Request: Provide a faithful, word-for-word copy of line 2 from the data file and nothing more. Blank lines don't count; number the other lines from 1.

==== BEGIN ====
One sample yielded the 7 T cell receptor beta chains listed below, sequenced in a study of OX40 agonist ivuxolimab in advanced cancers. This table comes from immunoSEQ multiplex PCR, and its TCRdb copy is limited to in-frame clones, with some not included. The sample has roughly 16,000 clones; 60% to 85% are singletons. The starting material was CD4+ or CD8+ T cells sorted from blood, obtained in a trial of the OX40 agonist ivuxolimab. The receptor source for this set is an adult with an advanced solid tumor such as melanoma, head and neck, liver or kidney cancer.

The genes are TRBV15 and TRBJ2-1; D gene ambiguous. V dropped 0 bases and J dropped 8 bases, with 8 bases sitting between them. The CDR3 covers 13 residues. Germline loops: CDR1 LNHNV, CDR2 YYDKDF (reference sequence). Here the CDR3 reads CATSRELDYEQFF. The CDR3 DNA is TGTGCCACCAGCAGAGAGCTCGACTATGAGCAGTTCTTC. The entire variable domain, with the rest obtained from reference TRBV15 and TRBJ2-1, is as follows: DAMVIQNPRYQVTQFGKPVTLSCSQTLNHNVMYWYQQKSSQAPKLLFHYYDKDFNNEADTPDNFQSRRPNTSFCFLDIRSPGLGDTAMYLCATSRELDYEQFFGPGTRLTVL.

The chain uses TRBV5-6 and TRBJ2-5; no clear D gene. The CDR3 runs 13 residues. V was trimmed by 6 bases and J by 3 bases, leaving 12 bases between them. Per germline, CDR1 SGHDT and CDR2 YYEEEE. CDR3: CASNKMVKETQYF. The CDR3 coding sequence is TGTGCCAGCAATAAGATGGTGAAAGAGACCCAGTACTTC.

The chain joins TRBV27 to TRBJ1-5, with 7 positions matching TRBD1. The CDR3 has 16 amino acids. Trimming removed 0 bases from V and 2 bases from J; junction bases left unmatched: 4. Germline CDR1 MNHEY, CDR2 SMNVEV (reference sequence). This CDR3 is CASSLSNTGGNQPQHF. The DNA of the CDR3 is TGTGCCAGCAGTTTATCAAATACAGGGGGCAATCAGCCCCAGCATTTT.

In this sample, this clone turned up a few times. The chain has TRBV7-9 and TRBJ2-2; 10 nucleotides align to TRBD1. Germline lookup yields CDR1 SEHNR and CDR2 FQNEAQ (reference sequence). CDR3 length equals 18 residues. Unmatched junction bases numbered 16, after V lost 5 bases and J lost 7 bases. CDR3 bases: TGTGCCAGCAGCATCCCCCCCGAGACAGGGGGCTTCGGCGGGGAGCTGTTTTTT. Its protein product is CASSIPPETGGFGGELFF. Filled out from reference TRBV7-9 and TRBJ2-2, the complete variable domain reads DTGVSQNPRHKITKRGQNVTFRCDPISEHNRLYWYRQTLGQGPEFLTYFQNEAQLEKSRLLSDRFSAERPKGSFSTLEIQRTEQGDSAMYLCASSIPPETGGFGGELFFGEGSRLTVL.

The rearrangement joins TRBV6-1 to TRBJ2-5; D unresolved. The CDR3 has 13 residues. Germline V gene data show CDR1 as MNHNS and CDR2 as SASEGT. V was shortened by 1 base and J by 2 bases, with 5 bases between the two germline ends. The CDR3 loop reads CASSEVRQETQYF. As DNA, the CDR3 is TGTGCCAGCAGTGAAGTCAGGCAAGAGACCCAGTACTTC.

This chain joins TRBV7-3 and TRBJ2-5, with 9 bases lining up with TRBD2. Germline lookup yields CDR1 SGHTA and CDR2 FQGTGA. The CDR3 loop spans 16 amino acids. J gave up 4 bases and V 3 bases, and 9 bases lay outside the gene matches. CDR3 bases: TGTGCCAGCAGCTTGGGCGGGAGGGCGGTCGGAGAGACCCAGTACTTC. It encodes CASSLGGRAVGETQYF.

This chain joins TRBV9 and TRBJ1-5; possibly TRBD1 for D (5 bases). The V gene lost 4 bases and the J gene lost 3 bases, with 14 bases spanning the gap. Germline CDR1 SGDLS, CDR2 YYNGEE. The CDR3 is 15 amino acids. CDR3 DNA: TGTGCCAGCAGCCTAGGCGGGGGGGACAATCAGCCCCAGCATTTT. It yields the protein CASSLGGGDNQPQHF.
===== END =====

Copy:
The genes are TRBV15 and TRBJ2-1; D gene ambiguous. V dropped 0 bases and J dropped 8 bases, with 8 bases sitting between them. The CDR3 covers 13 residues. Germline loops: CDR1 LNHNV, CDR2 YYDKDF (reference sequence). Here the CDR3 reads CATSRELDYEQFF. The CDR3 DNA is TGTGCCACCAGCAGAGAGCTCGACTATGAGCAGTTCTTC. The entire variable domain, with the rest obtained from reference TRBV15 and TRBJ2-1, is as follows: DAMVIQNPRYQVTQFGKPVTLSCSQTLNHNVMYWYQQKSSQAPKLLFHYYDKDFNNEADTPDNFQSRRPNTSFCFLDIRSPGLGDTAMYLCATSRELDYEQFFGPGTRLTVL.